HOMEMADE BATH BOMBS
1/2 cup baking soda
1/4 cup cornstarch
1/4 cup citric acid
1/4 cup Epsom salts
1 1/4 teaspoon essential oils (we used a a floral scent)
1 1/4 teaspoon of melted coconut oil
1 teaspoon of water
1 - 4 drops of food coloring
a handful of dried rose petals
You will want to mix your wet ingredients separate from your dry. When you're ready to mix and fill your mold, combine the two quickly because the mixture will 'dry' fast and keeping the ball shape can be tricky. When you pour in your wet ingredients you'll also want to pour really slowly so that the citric acid doesn't fizz too much and compromise the mixture. You'll know the texture is perfect when you can grab a fist full of the mixture and it's not too wet or soggy but still has a bit of a dryness and some of the epsom salts flake off a little.
If the mixture feels TOO dry chances are it's just right!
For the molds, Rhi found these on Amazon and they worked perfectly. You fill up both sides of the mold with your mixture (overflow the cups just a little), then you'll push the two halves together tightly to create a ball, then lightly release both sides to reveal your bath bomb. Rhi gently brushed away the 'ring' left behind where the two halves came together but you could keep that if you like the look better.
Gently set them aside to so they can dry and set for about 24 to 48 hours. If the mixture doesn't hold well enough it could be too dry. If the bath bombs aren't drying and feel too slimy (from the oil) you may have added too much liquid. This is a very easy project but it might take a little troubleshooting.
A couple of things to consider.
• You can use whatever scent and color you'd like. A very SMALL amount of food coloring goes a very long way. For the pink color you see in the photos here we used about 3 drops of red food coloring. For the dried rose petals in the top of the bath bombs, Rhi just filled up the bottom of the mold with the desired amount and then filled the rest up with the bath bomb mixture.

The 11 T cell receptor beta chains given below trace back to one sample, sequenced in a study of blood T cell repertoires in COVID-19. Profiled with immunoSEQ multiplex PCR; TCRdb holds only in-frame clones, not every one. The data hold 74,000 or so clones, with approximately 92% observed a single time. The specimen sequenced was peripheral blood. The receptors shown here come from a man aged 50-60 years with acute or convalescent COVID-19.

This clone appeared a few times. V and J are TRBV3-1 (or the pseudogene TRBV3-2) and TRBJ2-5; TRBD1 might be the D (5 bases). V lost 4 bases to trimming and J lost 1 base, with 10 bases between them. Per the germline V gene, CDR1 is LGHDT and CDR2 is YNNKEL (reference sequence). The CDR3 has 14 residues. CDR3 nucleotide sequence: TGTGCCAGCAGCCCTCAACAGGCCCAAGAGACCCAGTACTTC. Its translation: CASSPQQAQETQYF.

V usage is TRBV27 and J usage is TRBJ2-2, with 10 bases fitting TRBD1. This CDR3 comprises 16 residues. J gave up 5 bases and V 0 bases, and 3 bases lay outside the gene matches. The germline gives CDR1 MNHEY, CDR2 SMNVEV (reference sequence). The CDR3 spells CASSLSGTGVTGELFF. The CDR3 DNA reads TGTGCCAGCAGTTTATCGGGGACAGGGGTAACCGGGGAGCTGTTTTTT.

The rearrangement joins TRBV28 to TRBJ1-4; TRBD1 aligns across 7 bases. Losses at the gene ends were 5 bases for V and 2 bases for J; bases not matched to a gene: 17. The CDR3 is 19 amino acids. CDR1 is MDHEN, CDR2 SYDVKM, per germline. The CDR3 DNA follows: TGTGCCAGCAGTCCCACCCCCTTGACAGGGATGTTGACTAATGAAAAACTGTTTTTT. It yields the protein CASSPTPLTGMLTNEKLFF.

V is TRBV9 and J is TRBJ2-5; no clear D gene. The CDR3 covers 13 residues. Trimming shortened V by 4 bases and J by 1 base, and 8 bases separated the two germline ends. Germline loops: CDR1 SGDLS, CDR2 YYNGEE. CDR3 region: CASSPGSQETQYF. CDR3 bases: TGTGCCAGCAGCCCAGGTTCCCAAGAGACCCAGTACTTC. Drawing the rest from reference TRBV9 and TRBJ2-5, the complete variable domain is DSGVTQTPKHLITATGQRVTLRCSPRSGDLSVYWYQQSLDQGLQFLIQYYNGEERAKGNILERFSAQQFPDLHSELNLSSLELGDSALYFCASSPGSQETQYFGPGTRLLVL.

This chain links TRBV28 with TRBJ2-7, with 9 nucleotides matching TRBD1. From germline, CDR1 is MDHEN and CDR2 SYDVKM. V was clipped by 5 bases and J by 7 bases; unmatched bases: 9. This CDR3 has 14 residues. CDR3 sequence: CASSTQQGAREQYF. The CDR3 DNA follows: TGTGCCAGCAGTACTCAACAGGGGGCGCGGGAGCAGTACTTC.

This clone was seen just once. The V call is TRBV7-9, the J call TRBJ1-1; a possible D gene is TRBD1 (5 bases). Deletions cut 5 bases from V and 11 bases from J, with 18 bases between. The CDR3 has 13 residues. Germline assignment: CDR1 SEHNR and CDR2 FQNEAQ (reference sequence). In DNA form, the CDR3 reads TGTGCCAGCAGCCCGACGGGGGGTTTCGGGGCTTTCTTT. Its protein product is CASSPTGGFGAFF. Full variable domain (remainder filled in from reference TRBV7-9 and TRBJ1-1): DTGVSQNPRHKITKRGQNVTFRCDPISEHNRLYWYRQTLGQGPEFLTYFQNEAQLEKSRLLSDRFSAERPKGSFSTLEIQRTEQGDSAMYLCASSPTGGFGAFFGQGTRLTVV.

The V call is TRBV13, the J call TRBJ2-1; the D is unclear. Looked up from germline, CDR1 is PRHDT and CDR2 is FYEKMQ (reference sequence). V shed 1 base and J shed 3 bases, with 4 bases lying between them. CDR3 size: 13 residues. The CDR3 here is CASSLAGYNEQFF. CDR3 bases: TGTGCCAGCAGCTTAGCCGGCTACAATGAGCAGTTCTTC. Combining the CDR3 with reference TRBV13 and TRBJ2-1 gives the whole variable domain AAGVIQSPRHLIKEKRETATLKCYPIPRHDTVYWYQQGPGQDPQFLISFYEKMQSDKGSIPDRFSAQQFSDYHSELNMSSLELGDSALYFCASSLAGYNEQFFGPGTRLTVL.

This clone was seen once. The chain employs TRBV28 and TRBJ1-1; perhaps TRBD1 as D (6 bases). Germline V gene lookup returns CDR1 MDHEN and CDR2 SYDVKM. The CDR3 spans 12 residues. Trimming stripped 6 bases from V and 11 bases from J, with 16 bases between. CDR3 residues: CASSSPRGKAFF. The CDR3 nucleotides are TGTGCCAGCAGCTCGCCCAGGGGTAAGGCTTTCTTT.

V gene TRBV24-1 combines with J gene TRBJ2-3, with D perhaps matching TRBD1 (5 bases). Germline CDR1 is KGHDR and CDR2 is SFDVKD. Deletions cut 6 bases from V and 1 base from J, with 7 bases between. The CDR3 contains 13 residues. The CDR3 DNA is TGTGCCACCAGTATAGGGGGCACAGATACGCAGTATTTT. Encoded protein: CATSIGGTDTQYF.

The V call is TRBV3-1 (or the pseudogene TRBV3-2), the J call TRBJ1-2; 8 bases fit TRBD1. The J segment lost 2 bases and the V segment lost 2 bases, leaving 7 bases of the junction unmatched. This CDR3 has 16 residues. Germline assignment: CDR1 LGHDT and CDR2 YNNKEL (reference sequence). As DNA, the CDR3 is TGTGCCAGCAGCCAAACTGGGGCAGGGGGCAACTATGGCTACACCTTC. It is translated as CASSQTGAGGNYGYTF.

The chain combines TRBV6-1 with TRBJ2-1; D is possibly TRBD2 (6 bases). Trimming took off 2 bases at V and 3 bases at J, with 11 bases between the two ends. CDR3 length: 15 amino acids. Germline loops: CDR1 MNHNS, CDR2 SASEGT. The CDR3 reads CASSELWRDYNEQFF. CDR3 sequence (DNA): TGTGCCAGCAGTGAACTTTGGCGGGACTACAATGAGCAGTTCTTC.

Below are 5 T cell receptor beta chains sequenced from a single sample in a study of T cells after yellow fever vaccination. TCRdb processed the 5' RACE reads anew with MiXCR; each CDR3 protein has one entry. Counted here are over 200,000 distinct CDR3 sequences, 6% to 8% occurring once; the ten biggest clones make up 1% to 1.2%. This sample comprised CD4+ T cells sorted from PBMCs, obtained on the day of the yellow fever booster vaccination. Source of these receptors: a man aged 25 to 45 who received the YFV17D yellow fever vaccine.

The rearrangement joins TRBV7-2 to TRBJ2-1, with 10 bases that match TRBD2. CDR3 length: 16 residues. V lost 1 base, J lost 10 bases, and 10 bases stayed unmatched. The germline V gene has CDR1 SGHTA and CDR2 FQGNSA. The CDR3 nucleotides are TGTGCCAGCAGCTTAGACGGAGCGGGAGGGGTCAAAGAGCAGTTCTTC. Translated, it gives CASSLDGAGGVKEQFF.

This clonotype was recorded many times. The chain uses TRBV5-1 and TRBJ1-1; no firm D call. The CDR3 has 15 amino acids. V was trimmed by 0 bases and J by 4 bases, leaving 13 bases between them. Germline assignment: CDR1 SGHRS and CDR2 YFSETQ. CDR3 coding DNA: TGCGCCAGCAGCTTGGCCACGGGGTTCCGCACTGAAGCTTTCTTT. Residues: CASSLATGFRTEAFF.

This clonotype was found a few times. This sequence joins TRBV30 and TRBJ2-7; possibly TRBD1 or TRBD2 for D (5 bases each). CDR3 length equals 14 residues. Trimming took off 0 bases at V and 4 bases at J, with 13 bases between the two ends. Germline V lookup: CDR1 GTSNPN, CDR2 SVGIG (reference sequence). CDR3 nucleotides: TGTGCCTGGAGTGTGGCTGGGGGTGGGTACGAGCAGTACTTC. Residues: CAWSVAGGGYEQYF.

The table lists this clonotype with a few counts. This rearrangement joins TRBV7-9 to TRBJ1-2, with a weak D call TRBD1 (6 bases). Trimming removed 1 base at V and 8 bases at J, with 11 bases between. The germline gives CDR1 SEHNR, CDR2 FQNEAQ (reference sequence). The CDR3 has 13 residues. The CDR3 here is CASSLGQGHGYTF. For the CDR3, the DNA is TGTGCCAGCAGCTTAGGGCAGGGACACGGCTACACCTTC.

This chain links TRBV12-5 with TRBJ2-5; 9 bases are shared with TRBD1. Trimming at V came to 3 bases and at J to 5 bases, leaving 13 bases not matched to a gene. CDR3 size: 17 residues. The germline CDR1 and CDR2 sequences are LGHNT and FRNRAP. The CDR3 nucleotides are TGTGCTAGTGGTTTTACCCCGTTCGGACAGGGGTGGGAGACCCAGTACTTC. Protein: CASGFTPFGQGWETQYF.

• The citric acid is what makes the bath bombs 'fizz' when they hit the water. You can make bath bombs without the citric acid but honestly, the 'fizz' is part of the experience so that's why we used it in this recipe. You can get citric acid here.
• About one to two weeks was an appropriate shelf life for the bath bombs. They don't necessarily go bad (the only thing really perishable in them is the coconut oil) but the fizz will be best if you use them soon after making them.
• For the packaging, Rhi used simple Kraft boxes on Etsy and then had Alex of Prairie Letter Shop write sweet messages on the tops. Then, a silk ribbon was fastened into a bow around each box and voila! A perfectly home made gift for anyone!
You can view Rhi's post on the bath bombs here.